FIA releases full findings in Red Bull fuel saga

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The FIA has released more information about its court of appeal’s decision to reject Red Bull’s appeal against Daniel Ricciardo’s disqualification from the Australian Grand Prix.

After a hearing took place on Monday, it was confirmed on Tuesday morning that the stewards’ initial decision had been upheld after the team was adjudged to have exceeded the maximum allowed fuel flow of 100kg/h on Ricciardo’s car. Despite finishing second on track, the Australian driver was excluded five hours later.

Red Bull stringently denied that it had done anything wrong, claiming that the problem lay with the FIA’s measurements. The team had instead opted to use its own fuel flow meter, which apparently proved that Ricciardo had remained under the limit during the race.

Interestingly, the FIA’s full report suggests that even Red Bull’s own measurements showed that the car exceeded the limit despite the team arguing the opposite.

“The FIA [says] that the appellant’s [Red Bull] own estimation of its car #3’s fuel flow rate in Melbourne also showed that the car exceeded the the fuel flow limit during the Australian Grand Prix,” one part of the report reads.

Furthermore, the information supplied by Red Bull was far from reliable.

“The appellant’s measurement method is not based on physical means but purely on a software model that depends on input data, which cannot be checked by the FIA.

“The appellant’s data do not show all the relevant variables, and the four variables shown by the Appellant in order to validate its measurement method are not even equal.”

Despite its highly vocal argument heading into the hearing, Red Bull has accepted the decision of the FIA and decided to move on from the matter, turning focus to this weekend’s Chinese Grand Prix.

You can read the FIA’s findings in full here.

What’s next for Danica Patrick after the Indy 500? Dreams, downtime and waffles

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INDIANAPOLIS – When Danica Patrick was a 14-year-old growing up in Roscoe, Illinois, she had a firm idea of what she’d be doing 20 years later.

A reporter from her hometown newspaper recently reminded her of that in a recent interview when he brought a prescient artifact from those teenage years – an essay that she crafted as an up and coming go-kart driver about her racing accomplishments.

“I’m breezing through it, and then at the end, it said, ‘I wanted to race Indy cars,” Patrick, 36, said Thursday at Indianapolis Motor Speedway. “I was 14. I told him, ‘See? If this isn’t an example of “Write that shit down,” nothing is.’

“This is manifesting. You have write it down and you have to imagine what you want. So I do that as much as I can.”

Heading into the final start of her career in Sunday’s Indianapolis 500 (she will start seventh in her No. 13 Dallara-Chevrolet for Ed Carpenter Racing), Patrick already seems to have a solid idea of the next 20 years — in part, because of having some glimpses into her post-racing life.

There has been plenty of downtime since her final NASCAR start in the Daytona 500 three months ago. She has taken vacations (including an India trip to meet the Dalai Lama with boyfriend Aaron Rodgers) and created several new routines on her suddenly free from racing weekends.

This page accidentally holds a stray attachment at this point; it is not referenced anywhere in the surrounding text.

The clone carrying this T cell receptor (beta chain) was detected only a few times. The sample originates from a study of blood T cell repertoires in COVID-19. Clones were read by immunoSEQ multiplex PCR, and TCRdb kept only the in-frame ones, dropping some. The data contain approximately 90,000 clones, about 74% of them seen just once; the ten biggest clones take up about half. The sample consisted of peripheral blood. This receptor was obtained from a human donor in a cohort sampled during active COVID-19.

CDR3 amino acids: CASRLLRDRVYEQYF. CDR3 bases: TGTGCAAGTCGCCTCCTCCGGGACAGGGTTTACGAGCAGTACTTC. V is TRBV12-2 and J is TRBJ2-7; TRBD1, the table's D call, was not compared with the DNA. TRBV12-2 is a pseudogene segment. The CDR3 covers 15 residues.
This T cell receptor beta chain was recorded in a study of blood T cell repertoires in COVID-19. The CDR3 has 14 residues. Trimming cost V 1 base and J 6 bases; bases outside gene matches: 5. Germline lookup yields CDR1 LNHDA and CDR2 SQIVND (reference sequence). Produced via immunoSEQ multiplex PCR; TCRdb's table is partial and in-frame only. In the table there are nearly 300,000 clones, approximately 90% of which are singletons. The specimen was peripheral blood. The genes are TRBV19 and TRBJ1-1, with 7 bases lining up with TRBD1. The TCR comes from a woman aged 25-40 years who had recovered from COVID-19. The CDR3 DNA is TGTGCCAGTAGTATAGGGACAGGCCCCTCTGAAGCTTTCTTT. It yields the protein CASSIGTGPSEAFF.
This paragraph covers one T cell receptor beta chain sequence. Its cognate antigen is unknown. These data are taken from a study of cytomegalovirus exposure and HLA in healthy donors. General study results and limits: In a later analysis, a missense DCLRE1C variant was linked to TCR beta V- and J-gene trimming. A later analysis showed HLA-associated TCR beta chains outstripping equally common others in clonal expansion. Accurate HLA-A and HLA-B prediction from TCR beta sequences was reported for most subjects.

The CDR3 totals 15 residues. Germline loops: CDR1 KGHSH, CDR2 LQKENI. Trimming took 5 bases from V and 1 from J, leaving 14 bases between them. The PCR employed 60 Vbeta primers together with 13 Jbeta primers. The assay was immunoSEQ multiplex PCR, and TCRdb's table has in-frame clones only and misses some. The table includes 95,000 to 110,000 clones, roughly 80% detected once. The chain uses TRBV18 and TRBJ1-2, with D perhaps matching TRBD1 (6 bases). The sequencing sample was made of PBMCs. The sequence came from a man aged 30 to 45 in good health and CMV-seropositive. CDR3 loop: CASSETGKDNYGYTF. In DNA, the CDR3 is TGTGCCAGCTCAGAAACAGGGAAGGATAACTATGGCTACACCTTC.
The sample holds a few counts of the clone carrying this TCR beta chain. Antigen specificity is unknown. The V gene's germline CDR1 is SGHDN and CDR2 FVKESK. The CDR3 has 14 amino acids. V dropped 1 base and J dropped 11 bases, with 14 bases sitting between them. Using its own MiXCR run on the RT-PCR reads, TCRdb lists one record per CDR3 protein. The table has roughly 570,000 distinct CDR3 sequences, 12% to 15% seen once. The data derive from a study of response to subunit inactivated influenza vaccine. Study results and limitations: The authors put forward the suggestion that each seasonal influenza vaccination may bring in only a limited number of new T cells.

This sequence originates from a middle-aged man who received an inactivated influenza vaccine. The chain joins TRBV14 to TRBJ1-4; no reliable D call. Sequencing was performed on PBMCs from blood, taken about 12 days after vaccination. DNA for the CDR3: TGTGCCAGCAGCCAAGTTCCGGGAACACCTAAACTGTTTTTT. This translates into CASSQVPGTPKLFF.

“I make waffles on Sundays now,” she said. “That’s pretty fun.  In the summer, there’s like farmers market.  I can’t wait for that.  I mean, there’s going to be probably some new stuff that I don’t know yet.

“The one thing that I am definitely looking forward to less of is less stress.  Last weekend was awesome at the end of it all because it went well with qualifying, but I was nervous for 95% of that weekend. That’s uncomfortable.”

But testing her comfort zone is appealing to Patrick, who has spent most of her adult life testing the boundaries of gender norms in her profession. Though the pressure of race weekends might disappear, her incessant quest for challenges probably will remain.

Now that racing is over, Patrick still has a winery, a clothing line, a cookbook and a fitness manual to promote – and more is on the way.

“I just have a habit for pushing myself to uncomfortable spaces, making them comfortable for me,” she said. “At least just making them comfortable enough to be able to manage.

“As an example, I went bungee jumping a long while back, like 10 years.  I’m super scared of heights.  I’m still scared of heights.  But I just like to know that if I want to do something, I am brave enough and confident enough to do it.  That doesn’t mean I’m not still scared.  That doesn’t mean it’s not still something that’s easy to me afterward. I just like to know I can get past the fear if I have to.

“I’m OK with transitioning into other things, finding a little bit of happiness and joy each day, less colorization of emotions. I’m ready for that.”

So what specifically is on tap? Talk shows? Another book?

Patrick demurs when pressed.

“I think I have definitely big dreams and aspirations for myself, for all my companies, for the kind of emotion I want to have on a day-to-day basis,” she said. “I’m looking forward to a good, easy, happy, calm, joyful, exciting, adventurous life.  If I say I want it, there’s a very good chance that’s what I’ll get.”

In the short-term, there’s hosting an ESPN awards show that will keep her busy through July.

And after that, her schedule will free up just as Green Bay Packers training camp begins for Rodgers, the two-time MVP quarterback.

“I’m thinking I’m going to have plenty of time to write a cookbook in Green Bay,” she said.